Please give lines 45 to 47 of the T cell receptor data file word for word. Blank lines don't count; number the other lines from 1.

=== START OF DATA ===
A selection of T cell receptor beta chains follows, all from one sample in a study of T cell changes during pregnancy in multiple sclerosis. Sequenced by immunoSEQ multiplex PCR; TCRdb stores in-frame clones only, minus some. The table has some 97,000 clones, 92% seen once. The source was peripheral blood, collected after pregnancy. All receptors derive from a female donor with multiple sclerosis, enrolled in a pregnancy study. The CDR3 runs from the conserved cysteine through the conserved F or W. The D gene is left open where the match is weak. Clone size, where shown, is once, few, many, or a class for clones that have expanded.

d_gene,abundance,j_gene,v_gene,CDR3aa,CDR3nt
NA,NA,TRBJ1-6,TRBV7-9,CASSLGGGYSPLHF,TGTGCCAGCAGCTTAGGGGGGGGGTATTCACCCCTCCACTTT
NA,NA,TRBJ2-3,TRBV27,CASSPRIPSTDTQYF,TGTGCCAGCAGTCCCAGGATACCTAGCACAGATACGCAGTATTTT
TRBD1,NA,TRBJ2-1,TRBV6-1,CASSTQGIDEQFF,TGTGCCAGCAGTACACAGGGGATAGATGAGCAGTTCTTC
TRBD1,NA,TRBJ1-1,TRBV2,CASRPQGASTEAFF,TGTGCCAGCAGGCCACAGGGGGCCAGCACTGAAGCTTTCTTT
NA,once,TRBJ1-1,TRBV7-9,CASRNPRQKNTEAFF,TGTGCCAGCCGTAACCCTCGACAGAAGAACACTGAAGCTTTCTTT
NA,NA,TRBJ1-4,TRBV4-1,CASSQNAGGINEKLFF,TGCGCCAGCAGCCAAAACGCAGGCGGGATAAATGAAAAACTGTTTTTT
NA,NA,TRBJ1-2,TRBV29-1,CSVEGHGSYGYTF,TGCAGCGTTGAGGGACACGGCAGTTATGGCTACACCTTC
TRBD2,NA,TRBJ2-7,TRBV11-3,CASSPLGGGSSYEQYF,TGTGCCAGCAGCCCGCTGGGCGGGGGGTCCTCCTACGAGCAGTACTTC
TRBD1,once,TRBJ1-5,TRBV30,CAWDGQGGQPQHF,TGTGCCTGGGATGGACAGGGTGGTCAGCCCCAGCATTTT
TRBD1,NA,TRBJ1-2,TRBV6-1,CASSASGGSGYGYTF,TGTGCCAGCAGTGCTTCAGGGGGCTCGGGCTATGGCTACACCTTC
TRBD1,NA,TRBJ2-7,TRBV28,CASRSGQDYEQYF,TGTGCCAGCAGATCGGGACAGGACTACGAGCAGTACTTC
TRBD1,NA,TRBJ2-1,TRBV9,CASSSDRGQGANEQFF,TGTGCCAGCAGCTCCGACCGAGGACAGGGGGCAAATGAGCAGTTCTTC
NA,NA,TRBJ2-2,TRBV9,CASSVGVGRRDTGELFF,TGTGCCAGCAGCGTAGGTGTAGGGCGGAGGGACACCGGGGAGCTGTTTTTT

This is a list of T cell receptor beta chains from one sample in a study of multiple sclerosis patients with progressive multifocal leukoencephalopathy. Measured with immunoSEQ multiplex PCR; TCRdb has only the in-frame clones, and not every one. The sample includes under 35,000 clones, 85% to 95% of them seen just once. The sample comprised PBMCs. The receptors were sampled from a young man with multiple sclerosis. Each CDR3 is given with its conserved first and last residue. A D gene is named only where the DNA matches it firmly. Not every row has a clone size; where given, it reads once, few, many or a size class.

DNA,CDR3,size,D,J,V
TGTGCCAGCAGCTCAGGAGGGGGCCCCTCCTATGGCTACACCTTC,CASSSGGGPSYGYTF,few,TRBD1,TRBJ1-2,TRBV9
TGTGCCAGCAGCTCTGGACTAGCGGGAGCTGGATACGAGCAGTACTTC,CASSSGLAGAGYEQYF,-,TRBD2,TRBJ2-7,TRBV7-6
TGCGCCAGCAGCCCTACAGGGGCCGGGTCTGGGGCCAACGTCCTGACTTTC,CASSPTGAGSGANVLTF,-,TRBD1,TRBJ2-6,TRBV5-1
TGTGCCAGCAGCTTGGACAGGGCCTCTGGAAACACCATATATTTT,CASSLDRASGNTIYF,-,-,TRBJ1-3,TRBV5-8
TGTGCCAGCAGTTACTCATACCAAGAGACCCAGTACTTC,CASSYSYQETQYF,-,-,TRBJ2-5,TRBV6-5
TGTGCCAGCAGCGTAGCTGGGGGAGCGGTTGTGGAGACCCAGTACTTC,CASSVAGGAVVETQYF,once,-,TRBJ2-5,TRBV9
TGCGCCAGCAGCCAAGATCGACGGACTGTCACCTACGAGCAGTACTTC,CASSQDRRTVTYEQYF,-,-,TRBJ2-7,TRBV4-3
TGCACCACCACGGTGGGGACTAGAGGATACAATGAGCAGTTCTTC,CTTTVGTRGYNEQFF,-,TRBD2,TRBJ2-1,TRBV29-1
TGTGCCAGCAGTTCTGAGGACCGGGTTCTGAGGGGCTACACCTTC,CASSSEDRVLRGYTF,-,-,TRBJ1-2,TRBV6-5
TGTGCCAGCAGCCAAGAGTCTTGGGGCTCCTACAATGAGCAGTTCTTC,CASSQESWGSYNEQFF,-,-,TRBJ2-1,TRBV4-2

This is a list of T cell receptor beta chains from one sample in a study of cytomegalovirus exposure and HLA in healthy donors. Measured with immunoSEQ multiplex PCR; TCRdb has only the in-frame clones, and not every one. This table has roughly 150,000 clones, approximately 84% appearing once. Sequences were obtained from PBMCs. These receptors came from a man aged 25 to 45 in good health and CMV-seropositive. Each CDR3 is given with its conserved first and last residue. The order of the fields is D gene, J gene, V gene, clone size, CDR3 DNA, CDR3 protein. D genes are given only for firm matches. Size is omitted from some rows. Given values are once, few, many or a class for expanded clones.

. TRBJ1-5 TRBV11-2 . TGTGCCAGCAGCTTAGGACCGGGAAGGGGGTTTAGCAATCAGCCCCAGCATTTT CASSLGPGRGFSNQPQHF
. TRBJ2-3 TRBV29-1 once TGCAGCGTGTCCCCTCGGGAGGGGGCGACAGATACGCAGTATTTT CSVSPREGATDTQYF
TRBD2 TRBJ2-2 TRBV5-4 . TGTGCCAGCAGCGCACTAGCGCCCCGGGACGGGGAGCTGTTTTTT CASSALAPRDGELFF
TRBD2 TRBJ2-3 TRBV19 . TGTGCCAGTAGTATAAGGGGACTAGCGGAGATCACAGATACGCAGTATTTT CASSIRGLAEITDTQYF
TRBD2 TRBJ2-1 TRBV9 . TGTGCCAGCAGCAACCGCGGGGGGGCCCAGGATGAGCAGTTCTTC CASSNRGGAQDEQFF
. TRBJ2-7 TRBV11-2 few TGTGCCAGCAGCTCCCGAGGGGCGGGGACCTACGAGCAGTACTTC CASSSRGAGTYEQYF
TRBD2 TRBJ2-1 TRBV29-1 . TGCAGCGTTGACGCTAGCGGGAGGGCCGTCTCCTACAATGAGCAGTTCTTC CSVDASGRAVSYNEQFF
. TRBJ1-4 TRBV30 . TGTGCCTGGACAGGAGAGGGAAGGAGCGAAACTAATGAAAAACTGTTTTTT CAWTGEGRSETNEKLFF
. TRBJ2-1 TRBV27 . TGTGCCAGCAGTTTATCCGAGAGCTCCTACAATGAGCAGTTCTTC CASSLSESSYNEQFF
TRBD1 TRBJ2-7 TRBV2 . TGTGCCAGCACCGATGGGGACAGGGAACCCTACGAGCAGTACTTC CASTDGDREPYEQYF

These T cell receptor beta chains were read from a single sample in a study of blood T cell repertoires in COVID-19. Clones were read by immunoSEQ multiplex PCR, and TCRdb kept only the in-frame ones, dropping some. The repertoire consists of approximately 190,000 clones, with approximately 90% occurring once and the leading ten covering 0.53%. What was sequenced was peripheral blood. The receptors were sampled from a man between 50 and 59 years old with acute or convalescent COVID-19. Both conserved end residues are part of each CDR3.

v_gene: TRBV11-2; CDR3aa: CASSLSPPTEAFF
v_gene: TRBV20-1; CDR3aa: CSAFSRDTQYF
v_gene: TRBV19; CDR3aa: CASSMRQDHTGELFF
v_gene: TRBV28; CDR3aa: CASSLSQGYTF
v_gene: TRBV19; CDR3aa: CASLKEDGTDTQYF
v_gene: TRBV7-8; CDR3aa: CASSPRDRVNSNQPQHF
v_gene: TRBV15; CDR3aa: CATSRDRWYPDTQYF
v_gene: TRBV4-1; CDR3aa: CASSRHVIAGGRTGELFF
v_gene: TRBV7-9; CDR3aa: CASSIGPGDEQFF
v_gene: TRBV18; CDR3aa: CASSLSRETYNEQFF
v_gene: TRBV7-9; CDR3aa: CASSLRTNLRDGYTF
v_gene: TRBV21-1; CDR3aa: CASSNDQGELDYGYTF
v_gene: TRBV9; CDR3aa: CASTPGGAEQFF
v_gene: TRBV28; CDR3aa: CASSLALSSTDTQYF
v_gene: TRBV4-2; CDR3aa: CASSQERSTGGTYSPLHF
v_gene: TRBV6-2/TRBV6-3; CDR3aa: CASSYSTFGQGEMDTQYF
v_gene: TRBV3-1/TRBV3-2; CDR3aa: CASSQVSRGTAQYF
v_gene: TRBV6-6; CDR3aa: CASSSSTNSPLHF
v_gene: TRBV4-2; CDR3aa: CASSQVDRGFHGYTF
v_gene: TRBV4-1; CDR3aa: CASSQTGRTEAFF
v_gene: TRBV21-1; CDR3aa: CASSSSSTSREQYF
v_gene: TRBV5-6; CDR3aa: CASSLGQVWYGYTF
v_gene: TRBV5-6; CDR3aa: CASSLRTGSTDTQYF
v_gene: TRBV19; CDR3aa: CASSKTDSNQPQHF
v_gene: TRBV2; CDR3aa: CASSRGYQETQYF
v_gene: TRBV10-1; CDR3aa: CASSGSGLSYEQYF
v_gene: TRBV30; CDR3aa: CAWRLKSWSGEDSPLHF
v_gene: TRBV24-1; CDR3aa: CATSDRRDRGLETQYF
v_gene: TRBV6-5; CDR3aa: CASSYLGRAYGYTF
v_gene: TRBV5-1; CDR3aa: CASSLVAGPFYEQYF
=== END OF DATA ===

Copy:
v_gene: TRBV7-8; CDR3aa: CASSPRDRVNSNQPQHF
v_gene: TRBV15; CDR3aa: CATSRDRWYPDTQYF
v_gene: TRBV4-1; CDR3aa: CASSRHVIAGGRTGELFF